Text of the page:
At age 35, a lot of climbers and backpackers start hiking with ski poles to save their knees. I was no exception, and in the past decade or so I've become addicted to carrying a strong ski pole on long hikes or approaches. But as I prepared for the Everest trek, an unexpected dilemma emerged: all my gear had to fit into a big Sun Dog duffel bag, and the ski poles were way too long to fit in any duffel. The solution was an REI three-section telescoping trekking pole.
Telescoping trekking poles have become a de rigeur piece of equipment for globe trotting trekkers and climbers. The poles are an absolutely indispensable piece of equipment in Nepal, where everybody uses them. Some people get by with one (like me, I like to have one hand free) while others prefer poles in both hands. On the Everest trek, one essential use is protection from yaks. Often the route to Everest follows narrow trails above steep gorges, where meeting a string of five or six big-horned yaks is no joke. A yak horn or, or even a pack bag or barrel lashed to the animal's flank, can knock a dull or unsuspecting trekker right off the trail, right into the gorge, and kill him. It happens.
So if you ever find yourself on a steep trail in Asia with a string of pack animals approaching, here's the drill: Get on the uphill side of the trail and plant one's trekking pole directly at one's feet. The yaks seem to respect this demarcation, and plod placidly on without encroaching further on one's space. In the lodges, tales of outright combat with the big beasts is standard fodder over beers, so go armed with a good set of poles.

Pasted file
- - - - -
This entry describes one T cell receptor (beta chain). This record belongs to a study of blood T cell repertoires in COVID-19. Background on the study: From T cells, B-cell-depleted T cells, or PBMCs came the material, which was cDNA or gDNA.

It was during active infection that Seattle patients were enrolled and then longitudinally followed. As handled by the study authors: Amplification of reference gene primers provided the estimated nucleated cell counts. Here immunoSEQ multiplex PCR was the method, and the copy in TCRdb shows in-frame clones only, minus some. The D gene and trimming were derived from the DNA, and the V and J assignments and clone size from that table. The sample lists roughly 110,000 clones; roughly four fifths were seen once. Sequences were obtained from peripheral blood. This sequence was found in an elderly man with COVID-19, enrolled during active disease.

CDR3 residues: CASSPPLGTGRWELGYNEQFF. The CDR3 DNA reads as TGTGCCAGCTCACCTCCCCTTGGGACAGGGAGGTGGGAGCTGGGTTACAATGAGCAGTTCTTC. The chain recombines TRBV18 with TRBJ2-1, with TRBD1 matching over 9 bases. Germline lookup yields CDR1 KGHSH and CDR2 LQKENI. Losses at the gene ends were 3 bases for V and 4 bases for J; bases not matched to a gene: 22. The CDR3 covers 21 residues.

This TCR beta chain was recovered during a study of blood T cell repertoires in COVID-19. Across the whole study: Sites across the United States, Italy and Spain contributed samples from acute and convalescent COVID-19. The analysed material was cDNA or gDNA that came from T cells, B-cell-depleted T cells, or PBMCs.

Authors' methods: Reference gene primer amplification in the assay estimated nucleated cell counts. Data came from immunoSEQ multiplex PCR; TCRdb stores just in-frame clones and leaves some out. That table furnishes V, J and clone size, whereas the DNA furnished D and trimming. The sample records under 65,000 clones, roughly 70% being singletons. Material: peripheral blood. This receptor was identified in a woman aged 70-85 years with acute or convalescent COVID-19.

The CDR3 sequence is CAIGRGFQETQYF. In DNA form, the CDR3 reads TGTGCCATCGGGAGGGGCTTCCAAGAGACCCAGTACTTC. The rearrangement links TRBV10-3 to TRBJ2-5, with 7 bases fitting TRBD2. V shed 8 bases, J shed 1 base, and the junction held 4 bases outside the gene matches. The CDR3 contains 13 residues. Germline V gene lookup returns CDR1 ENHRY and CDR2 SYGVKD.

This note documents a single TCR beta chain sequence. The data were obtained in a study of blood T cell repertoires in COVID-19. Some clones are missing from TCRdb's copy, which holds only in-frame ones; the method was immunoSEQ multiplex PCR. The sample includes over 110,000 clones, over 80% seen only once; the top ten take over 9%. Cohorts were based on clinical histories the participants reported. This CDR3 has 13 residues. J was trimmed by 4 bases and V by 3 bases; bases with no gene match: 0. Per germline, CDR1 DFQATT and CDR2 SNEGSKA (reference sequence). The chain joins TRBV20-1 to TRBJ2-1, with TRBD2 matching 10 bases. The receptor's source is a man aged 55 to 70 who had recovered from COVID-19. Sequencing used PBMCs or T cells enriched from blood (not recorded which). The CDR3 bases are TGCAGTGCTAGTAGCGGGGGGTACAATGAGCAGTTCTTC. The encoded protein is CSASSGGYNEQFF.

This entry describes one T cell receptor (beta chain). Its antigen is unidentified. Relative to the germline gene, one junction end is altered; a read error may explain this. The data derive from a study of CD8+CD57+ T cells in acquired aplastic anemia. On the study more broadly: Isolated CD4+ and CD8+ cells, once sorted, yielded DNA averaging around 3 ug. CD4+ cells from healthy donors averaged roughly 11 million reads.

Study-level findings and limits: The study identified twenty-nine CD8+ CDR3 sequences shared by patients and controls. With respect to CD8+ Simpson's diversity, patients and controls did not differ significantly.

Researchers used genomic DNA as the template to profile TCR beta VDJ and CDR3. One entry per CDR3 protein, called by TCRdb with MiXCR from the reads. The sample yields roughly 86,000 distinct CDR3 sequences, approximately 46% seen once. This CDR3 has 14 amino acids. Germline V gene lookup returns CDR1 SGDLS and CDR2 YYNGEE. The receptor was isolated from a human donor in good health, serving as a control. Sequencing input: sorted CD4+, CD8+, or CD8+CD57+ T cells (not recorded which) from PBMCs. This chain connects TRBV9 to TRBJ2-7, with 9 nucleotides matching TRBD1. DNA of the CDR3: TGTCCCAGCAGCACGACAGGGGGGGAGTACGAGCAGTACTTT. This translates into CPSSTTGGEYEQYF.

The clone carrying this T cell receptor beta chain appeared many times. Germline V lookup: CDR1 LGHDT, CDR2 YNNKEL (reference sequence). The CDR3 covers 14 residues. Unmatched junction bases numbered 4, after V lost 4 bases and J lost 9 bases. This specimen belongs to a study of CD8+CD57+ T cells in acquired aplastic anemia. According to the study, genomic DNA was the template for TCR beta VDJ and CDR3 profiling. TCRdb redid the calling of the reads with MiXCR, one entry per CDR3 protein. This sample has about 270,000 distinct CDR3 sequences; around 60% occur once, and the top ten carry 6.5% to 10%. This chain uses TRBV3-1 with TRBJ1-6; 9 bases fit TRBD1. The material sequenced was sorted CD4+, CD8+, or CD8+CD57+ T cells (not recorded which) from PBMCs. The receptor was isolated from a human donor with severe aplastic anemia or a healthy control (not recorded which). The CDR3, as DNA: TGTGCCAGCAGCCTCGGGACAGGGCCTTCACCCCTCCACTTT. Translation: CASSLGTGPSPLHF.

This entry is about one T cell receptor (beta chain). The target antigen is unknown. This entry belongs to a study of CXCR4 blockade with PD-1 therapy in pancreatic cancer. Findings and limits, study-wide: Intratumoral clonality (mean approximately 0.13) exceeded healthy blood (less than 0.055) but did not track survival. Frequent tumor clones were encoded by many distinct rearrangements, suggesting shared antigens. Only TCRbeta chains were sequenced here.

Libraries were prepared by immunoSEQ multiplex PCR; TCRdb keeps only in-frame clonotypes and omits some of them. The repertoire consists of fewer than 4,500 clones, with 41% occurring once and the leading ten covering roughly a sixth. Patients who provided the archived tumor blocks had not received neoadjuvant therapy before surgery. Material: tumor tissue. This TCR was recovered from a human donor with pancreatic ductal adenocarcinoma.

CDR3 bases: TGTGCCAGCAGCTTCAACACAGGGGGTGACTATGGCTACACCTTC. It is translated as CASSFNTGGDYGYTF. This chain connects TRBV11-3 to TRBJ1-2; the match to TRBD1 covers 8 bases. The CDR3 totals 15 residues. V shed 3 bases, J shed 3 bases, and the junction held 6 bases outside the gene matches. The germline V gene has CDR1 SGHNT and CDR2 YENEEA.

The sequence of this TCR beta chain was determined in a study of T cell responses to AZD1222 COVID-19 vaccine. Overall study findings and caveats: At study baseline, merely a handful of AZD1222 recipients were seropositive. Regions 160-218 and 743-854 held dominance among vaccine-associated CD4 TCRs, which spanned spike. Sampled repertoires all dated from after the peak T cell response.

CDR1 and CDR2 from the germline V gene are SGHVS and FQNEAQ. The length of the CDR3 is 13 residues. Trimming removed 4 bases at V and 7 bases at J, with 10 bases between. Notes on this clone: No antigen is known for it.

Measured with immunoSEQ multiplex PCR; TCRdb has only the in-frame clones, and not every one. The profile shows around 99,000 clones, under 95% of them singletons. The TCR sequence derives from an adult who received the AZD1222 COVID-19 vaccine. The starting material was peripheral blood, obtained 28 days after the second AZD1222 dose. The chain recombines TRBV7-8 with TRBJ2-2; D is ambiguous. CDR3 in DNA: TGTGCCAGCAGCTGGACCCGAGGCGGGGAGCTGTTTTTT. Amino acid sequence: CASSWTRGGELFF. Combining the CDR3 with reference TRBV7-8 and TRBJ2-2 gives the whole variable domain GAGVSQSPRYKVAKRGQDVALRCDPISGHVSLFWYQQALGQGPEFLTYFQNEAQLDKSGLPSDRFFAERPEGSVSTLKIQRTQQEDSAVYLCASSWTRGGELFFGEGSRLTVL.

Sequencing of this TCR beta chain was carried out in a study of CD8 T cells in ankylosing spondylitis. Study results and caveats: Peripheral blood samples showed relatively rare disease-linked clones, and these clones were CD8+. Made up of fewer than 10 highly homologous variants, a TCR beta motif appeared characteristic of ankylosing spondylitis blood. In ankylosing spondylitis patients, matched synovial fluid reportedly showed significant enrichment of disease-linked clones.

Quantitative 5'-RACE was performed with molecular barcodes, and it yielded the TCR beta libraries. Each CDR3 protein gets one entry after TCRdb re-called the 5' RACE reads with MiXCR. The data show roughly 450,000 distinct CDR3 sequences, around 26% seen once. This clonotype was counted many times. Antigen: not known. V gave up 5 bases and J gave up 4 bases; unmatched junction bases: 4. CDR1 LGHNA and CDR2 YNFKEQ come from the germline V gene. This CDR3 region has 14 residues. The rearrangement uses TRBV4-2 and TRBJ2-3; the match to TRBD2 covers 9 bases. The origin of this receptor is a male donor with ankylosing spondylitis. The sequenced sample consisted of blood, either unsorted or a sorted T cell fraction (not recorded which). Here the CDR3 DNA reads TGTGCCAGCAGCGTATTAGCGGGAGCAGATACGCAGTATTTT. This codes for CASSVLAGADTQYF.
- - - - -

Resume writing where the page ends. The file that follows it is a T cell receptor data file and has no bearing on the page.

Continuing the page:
REI Geo Mountain Four
Sun Dog All Sports Duffel
Not the least of my problems was how to get six weeks worth of personal gear to Everest Base Camp and back in one piece. Whatever I chose would have to survive an airplane trip halfway around the world on three airlines and one old Russian helicopter, then some very rough treatment by both porters and yaks on the forty mile trek through snow, rain and mud to base camp.
The arrangement worked well. Everything fit, and in a pinch I could even carry both bags myself for short distances. The PVC pocket even made it possible to separate my dirty stuff from the clean things. But I was a little worried when it came time to leave Kathmandu and start walking . The hills of Nepal make for a hostile environment, and when everything you need and care about is in one bag, the bag needs to be up to the challenge.
To my relief the absolutely crammed All Sport stayed in one piece despite some incredibly rough handling by yak wranglers. Even the yaks themselves seem to have it in for my stuff, scraping the duffel against the gorge walls or stepping on it while it was in line to be loaded. But the All Sport hung in there, and thanks to the PVC outer coating it kept the gear dry through days of rain and snow, and protected from the constant menace of mud and yak dung.
After the two way trip, my once new All Sport Duffel had been through the mill, and frankly looked like a candidate for retirement. But I was surprised to find a little soap and water restored it to its former glory. It's ready and waiting for the next big adventure a return to Patagonia.